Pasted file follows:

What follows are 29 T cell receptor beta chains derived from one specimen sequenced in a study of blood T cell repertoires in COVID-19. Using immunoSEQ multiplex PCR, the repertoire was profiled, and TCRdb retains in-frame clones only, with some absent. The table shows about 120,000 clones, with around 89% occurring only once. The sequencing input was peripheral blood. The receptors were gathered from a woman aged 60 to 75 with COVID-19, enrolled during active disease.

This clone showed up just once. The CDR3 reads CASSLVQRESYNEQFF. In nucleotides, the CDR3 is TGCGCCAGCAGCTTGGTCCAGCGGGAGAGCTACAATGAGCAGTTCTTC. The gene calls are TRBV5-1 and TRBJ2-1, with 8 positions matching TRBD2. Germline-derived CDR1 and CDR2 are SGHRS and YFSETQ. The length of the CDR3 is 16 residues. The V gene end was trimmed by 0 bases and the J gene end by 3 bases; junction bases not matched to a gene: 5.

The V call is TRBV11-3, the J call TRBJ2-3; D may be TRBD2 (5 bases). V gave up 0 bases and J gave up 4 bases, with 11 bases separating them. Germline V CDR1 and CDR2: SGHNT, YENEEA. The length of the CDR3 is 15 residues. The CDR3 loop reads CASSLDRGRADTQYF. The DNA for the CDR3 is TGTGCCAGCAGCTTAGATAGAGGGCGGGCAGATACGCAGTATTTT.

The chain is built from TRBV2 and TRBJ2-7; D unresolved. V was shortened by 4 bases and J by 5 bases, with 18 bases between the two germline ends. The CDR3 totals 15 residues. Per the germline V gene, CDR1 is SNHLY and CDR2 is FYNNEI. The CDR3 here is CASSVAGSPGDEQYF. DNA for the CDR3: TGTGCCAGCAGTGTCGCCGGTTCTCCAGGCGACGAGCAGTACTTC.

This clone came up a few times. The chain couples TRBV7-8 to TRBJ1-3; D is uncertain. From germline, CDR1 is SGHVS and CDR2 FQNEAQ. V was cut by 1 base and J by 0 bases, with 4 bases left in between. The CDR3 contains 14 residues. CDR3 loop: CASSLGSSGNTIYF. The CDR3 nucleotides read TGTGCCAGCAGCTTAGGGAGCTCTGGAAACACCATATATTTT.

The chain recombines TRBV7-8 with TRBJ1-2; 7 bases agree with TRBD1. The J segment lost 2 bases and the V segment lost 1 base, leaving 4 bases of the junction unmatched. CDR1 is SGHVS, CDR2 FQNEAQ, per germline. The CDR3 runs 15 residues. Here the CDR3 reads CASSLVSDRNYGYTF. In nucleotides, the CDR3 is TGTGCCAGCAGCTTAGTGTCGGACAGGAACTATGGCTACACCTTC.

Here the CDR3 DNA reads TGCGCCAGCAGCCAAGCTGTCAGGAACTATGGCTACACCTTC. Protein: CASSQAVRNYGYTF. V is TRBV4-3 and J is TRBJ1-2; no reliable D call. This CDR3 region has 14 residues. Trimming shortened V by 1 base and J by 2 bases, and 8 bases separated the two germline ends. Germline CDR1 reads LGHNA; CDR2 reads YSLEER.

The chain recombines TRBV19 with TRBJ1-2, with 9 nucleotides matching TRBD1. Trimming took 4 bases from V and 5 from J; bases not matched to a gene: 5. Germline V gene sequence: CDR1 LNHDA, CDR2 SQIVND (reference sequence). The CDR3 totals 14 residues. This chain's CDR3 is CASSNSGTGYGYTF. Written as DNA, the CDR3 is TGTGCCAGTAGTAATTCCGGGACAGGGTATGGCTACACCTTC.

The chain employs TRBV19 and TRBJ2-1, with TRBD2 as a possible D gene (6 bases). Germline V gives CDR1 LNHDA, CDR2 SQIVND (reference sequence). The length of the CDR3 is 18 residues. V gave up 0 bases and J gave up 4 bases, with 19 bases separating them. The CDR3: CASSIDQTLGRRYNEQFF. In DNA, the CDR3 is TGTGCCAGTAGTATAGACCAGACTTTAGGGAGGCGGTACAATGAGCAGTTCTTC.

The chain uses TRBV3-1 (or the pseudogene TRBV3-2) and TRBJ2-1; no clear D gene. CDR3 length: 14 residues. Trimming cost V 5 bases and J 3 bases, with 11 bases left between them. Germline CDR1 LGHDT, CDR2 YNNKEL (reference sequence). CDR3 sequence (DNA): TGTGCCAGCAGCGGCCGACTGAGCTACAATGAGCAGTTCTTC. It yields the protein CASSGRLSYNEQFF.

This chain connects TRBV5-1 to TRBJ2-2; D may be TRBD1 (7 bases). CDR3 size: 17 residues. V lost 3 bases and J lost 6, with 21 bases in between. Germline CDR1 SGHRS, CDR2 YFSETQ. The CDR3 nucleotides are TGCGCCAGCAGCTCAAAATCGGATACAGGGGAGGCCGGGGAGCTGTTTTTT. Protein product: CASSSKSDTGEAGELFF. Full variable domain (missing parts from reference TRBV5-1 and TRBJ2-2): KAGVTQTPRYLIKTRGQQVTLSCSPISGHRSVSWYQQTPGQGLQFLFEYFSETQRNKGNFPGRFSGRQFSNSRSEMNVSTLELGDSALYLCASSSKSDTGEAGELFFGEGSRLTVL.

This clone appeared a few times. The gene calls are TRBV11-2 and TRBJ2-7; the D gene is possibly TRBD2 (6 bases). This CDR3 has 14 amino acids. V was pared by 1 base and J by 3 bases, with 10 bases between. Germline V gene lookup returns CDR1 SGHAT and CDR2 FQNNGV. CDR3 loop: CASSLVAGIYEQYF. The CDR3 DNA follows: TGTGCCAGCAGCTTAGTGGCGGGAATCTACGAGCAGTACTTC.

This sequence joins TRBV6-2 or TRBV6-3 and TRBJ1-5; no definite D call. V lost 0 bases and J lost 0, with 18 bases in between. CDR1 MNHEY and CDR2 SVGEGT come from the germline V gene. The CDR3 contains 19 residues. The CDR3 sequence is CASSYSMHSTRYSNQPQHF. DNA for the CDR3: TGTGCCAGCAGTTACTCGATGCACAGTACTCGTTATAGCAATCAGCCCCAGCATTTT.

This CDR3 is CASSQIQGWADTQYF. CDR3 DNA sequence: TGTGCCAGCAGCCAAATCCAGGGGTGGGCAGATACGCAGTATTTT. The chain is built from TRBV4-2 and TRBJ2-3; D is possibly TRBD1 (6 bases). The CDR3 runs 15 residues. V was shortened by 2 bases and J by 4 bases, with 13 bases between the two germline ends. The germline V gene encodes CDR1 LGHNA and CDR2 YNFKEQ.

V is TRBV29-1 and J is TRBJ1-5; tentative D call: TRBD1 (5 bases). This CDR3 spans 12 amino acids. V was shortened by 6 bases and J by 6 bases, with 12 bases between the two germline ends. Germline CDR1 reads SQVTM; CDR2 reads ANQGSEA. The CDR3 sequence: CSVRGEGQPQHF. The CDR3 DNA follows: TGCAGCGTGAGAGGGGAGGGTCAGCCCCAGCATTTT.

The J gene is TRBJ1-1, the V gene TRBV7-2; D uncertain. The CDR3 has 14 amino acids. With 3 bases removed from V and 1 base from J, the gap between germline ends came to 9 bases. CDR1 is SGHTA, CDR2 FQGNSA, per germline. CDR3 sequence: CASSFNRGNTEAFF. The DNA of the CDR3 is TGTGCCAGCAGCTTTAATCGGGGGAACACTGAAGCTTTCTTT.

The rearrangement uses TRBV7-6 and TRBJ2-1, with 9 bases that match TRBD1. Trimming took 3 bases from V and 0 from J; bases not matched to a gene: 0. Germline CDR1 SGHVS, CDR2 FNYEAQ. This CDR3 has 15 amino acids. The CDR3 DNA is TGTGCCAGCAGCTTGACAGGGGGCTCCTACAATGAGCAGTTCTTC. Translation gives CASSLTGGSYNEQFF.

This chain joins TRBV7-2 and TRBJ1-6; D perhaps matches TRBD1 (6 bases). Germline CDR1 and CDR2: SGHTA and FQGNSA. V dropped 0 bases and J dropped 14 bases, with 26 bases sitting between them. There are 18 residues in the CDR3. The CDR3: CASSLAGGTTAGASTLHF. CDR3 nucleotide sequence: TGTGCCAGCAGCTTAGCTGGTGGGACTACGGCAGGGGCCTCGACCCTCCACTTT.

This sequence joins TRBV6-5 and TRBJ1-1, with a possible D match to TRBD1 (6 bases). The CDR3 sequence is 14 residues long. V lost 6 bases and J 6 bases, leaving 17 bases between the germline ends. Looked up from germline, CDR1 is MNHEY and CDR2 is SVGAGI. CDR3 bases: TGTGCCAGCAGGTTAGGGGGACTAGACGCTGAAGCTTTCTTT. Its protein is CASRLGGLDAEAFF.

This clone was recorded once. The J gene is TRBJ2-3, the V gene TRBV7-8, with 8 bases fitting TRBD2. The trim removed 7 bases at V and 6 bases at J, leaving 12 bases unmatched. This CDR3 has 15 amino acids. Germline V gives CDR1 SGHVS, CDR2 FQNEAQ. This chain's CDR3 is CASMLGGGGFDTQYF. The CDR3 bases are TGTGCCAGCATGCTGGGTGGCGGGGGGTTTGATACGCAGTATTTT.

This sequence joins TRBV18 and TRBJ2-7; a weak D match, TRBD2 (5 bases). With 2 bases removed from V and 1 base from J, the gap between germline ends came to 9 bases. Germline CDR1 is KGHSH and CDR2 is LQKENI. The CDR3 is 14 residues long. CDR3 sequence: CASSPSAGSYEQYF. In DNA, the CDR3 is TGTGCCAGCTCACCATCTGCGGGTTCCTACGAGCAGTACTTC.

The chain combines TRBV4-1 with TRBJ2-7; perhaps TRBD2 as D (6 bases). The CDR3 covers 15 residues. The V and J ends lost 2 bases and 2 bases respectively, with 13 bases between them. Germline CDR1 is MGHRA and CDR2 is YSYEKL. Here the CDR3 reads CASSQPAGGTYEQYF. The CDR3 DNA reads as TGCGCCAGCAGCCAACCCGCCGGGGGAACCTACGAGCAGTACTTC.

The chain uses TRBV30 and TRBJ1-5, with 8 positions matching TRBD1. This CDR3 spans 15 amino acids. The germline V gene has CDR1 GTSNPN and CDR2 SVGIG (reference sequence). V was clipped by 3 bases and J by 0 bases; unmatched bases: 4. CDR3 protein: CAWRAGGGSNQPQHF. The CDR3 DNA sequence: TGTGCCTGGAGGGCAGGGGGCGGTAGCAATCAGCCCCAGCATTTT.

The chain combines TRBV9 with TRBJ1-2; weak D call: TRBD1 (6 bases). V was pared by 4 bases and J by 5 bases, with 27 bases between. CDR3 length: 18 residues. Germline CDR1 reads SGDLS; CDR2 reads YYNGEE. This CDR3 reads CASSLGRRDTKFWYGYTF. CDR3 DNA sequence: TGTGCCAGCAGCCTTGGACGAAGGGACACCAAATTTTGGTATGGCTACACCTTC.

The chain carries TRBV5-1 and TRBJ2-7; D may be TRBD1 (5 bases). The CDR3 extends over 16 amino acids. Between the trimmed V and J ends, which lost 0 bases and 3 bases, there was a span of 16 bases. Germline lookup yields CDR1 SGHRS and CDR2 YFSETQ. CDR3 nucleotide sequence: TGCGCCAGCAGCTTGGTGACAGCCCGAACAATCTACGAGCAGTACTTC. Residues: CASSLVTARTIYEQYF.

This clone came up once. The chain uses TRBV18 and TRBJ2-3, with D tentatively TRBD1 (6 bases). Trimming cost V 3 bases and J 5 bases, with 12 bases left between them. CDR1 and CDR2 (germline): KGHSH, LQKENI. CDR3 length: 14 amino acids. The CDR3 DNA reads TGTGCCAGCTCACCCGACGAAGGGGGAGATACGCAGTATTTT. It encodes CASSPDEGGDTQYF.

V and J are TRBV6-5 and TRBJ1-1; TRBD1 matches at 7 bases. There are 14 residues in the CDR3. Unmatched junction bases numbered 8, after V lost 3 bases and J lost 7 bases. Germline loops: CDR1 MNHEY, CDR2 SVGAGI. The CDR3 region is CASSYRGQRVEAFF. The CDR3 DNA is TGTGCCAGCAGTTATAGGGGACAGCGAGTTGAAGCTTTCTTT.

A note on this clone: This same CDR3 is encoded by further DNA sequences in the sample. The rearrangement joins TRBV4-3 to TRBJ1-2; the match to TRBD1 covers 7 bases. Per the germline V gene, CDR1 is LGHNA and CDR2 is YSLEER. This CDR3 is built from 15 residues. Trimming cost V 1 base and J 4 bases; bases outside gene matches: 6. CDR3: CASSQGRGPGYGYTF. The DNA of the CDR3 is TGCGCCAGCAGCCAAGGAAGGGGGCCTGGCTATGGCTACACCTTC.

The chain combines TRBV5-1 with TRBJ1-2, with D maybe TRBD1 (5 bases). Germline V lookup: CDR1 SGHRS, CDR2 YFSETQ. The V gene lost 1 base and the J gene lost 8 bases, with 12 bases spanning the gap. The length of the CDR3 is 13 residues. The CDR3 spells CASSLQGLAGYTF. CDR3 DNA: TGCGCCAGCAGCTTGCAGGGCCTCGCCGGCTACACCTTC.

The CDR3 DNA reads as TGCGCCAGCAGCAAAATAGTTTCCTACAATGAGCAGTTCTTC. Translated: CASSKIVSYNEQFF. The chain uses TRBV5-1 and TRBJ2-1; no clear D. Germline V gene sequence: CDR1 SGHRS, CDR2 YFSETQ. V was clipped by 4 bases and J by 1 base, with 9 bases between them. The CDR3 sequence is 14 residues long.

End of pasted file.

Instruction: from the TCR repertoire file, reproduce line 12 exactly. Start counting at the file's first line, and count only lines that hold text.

This clone appeared a few times. The gene calls are TRBV11-2 and TRBJ2-7; the D gene is possibly TRBD2 (6 bases). This CDR3 has 14 amino acids. V was pared by 1 base and J by 3 bases, with 10 bases between. Germline V gene lookup returns CDR1 SGHAT and CDR2 FQNNGV. CDR3 loop: CASSLVAGIYEQYF. The CDR3 DNA follows: TGTGCCAGCAGCTTAGTGGCGGGAATCTACGAGCAGTACTTC.